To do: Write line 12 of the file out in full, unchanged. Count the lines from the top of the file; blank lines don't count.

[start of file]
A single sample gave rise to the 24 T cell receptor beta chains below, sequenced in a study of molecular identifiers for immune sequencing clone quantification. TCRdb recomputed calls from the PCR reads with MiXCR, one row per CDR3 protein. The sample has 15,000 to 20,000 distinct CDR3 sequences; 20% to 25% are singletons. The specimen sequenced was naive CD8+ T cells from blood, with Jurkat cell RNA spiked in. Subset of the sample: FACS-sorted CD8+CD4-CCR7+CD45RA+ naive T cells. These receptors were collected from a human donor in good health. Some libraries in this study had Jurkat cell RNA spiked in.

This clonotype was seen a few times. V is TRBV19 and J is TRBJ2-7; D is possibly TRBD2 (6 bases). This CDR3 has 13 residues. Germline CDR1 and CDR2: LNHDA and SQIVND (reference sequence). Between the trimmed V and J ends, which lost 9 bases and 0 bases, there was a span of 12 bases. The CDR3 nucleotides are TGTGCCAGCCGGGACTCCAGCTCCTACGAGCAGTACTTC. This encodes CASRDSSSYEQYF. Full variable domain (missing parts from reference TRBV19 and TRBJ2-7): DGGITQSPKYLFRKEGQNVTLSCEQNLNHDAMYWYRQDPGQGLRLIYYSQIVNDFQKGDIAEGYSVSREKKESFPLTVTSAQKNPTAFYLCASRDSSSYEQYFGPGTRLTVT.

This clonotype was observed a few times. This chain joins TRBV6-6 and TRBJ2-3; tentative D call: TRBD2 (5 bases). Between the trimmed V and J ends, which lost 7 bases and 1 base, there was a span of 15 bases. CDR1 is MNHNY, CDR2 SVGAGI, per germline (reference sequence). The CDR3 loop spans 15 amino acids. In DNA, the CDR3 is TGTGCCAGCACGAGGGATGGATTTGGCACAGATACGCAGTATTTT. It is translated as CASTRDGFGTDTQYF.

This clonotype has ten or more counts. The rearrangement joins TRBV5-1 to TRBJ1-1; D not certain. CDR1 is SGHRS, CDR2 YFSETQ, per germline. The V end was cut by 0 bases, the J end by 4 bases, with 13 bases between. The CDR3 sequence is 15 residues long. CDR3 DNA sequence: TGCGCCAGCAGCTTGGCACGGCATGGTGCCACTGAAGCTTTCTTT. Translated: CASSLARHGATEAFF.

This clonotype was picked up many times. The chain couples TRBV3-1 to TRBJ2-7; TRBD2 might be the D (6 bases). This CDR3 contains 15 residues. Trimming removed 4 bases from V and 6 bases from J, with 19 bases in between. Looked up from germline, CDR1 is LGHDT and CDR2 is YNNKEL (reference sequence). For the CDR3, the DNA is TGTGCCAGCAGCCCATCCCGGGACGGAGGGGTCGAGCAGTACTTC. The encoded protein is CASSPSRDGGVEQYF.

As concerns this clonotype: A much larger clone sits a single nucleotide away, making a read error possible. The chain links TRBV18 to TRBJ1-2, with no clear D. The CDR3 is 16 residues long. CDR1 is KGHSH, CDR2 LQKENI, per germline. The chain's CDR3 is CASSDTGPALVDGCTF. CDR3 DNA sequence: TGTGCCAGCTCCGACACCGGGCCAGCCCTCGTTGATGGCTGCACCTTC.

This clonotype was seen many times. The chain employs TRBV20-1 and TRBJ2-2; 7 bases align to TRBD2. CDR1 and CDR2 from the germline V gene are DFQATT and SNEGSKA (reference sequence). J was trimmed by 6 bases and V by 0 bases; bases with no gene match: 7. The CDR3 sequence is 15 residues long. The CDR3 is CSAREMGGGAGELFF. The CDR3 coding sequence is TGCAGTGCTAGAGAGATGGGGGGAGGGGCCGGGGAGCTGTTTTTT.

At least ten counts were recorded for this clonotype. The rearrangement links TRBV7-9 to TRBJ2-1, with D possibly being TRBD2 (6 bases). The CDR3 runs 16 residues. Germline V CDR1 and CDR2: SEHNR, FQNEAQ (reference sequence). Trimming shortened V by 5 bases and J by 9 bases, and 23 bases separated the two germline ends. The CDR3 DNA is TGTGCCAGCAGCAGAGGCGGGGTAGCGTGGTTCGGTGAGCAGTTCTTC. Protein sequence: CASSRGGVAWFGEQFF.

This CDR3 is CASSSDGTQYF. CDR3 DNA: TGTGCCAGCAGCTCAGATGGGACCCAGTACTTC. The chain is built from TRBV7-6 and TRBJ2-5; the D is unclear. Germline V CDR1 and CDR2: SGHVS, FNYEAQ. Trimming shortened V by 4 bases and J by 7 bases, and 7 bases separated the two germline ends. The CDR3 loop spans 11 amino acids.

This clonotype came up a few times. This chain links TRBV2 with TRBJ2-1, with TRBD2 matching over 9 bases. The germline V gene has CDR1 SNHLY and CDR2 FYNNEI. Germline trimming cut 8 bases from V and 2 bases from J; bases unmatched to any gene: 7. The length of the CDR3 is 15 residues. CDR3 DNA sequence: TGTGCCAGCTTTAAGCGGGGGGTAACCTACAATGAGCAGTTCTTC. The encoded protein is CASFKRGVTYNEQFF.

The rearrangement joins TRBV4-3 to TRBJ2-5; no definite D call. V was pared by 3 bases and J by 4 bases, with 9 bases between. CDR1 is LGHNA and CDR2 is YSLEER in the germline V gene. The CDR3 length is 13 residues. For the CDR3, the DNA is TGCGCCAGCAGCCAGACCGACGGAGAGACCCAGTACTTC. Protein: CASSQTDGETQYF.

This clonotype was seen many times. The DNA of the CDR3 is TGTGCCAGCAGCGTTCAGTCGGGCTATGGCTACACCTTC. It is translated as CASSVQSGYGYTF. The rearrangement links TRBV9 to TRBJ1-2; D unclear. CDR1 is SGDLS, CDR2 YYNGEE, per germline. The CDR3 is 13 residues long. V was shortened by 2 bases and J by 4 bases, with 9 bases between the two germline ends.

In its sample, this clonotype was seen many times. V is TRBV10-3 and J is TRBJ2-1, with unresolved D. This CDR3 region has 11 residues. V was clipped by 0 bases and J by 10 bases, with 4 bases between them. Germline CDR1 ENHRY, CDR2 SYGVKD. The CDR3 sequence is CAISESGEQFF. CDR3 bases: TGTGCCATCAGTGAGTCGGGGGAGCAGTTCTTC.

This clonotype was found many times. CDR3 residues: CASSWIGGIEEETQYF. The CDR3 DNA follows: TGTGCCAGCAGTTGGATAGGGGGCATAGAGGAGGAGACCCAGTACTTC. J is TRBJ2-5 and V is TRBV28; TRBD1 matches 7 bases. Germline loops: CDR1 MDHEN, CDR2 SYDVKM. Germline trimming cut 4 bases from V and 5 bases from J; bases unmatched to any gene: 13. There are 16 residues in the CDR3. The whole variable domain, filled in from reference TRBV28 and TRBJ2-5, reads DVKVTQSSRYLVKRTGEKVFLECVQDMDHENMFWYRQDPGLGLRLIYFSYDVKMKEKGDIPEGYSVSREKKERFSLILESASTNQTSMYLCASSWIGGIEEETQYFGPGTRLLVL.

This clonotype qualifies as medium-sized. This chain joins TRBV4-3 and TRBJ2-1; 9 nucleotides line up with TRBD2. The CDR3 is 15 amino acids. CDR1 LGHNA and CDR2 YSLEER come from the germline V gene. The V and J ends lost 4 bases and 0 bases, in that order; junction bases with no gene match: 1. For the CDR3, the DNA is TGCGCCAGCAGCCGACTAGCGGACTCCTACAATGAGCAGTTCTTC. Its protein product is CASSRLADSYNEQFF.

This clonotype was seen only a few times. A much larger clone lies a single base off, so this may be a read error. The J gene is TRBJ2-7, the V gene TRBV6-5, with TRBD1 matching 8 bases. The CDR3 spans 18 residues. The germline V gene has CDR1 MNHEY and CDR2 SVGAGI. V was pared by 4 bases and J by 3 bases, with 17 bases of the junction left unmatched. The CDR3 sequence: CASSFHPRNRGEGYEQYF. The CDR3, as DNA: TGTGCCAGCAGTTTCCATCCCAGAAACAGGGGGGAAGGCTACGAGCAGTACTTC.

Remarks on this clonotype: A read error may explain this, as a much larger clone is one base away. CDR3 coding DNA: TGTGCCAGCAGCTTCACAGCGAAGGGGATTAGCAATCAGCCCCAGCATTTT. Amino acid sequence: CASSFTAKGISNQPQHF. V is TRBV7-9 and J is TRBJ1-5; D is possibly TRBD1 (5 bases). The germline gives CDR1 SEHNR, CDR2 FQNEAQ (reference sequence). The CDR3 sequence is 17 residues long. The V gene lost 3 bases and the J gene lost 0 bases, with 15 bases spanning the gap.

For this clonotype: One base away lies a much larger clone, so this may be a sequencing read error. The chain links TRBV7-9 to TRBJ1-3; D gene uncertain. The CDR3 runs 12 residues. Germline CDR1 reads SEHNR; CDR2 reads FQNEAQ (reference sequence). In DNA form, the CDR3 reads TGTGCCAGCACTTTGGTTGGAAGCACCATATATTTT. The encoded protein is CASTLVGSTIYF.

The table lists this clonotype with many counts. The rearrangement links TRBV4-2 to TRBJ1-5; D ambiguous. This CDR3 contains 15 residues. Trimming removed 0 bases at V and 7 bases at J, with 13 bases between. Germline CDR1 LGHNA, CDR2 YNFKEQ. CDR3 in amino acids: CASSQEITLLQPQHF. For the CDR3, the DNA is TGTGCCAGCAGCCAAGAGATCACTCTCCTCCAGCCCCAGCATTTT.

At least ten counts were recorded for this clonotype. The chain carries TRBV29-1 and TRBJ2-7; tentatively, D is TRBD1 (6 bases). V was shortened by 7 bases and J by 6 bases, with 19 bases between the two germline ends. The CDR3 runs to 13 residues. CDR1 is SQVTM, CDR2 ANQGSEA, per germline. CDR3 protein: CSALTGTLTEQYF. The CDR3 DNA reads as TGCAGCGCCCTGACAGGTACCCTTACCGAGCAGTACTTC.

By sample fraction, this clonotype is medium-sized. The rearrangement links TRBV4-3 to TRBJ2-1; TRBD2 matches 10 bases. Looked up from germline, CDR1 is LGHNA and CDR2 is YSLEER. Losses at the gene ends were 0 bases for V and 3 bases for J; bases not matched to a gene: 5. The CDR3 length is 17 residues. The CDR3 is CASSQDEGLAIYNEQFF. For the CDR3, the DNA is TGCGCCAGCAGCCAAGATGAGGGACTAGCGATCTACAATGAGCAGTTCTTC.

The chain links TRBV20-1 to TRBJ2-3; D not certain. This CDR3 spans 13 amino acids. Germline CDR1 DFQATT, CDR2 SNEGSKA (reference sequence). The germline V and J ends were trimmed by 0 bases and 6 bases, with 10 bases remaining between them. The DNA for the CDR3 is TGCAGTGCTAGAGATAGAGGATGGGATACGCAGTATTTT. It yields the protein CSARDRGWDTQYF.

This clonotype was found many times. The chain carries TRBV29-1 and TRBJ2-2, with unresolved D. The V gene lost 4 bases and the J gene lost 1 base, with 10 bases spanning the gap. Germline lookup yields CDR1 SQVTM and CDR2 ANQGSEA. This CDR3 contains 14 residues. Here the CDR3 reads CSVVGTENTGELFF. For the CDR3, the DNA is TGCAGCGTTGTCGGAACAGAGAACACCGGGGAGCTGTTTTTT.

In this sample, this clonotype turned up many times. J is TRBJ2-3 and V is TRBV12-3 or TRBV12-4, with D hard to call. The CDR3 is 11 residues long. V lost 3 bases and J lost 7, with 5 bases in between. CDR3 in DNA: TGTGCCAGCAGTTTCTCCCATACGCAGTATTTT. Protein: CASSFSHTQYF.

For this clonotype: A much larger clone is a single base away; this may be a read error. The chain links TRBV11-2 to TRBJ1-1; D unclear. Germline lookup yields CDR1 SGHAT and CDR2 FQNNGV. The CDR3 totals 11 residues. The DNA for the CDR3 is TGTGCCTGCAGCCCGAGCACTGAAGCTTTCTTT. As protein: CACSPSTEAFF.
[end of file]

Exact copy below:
This clonotype was seen many times. The DNA of the CDR3 is TGTGCCAGCAGCGTTCAGTCGGGCTATGGCTACACCTTC. It is translated as CASSVQSGYGYTF. The rearrangement links TRBV9 to TRBJ1-2; D unclear. CDR1 is SGDLS, CDR2 YYNGEE, per germline. The CDR3 is 13 residues long. V was shortened by 2 bases and J by 4 bases, with 9 bases between the two germline ends.